Well, friends, I lived.
It wasn’t my finest hour(s), but we all survived.
I can officially say I’ve chaperoned an elementary school field trip.
And now? Now I’m sitting here with my three o’clock coffee in hand, taking just a few moments to breathe while iPads temporarily babysit my children. They keep looking over at me to be sure I haven’t lost my mind. After-school iPads are NOT commonplace around here. Today, though, it was a necessity. Because today is the day I chaperoned my first field trip. And although nobody died, mama needed a moment to recover.
Full disclosure: Eight years ago, I was the twenty-something with all the energy planning and coordinating volunteers and essentially running the field trip. For 150 eighth graders, no less. Today, I got to experience the other side of the field trip coin. In the process, I learned a few things that I thought might be useful to know for anyone who is about to experience the world of field trips as a chaperone.
Do NOT Share Your Teaching Experience
First off, I made a major rookie mistake. I let his teacher, at some point I cannot recall, know that I had teaching experience. I feel quite certain that it was no coincidence that “the runner,” as my first grader called him, was placed in my group. Let’s just say I got my steps in that day. For those of you with teaching experience, go ahead and tuck that little nugget in your back pocket and keep it there…unless runners are your jam, of course. (But really, are they anyone’s jam? Especially when the child you’re frantically chasing across the museum isn’t even yours?)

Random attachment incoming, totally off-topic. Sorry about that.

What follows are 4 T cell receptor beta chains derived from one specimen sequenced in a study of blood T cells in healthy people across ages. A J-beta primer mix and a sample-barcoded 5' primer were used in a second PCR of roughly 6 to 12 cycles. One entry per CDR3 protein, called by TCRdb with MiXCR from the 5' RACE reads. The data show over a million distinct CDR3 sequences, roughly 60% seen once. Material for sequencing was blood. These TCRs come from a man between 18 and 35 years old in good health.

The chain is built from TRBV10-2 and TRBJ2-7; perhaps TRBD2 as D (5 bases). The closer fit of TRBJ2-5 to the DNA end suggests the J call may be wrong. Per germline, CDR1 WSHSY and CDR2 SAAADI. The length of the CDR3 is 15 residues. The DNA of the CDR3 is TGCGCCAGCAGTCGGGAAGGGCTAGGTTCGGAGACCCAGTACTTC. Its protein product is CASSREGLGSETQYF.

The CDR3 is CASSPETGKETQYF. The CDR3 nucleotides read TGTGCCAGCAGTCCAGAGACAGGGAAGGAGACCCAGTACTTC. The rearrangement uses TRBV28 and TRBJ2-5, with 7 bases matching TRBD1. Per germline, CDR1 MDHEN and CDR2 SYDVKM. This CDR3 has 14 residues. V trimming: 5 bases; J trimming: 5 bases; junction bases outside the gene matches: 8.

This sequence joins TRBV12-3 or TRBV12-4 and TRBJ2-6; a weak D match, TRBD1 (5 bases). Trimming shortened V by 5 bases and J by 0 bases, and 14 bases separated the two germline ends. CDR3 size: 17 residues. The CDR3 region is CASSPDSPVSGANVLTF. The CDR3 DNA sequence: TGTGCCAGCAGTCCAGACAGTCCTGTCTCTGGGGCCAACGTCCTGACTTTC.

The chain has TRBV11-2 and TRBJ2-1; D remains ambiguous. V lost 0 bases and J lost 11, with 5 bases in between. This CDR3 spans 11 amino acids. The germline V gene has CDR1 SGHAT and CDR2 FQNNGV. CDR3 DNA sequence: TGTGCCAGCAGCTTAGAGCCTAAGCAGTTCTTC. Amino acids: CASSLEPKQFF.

Second, find a buddy. And I don’t mean pair your kids with buddies, although that’s useful for managing them. I mean make friends ahead of time with at least one other mom or dad in your child’s class so you have someone to chat up and exchange eye rolls with between exhibits. The day will go by much faster if you have someone to laugh with about all the chaos and excessive consumption of Lunchables by the next generation.
Also, take the opportunity to get to know new parents. On this day, I heard from another mom how her son has been asking her to invite us over for a play date ever since Spring break. And a dad shared with me how his daughter was so sad to be moving to a new school next year because she couldn’t sit with my son at lunch anymore. I never would’ve been privy to any of this had I not shown up that day!
It’s Not About You
Third, check your mindset. I’ll admit, I went into this day with a little bit of dread. I guess those 150 eighth graders scarred me way back when. But as the day got going, I really made the shift and chose to use this as an opportunity to see my son in his element. He was surrounded by the friends he spends the majority of his day with, and I got the rare opportunity to peek into his world. He doesn’t share much about school at home, but he loved helping me put faces to names on this trip.
Overall, I came home sweaty, exhausted, and swore I would never go back to education. (True story.) But would I do it again? In a heartbeat. I’d change my mindset about it, and maybe grab an extra cup of coffee on the way, but I’d chase the runner all over again just to see the smile my first grader gave me when he stepped off the bus and saw me waiting for him.
For that alone, it was absolutely worth it.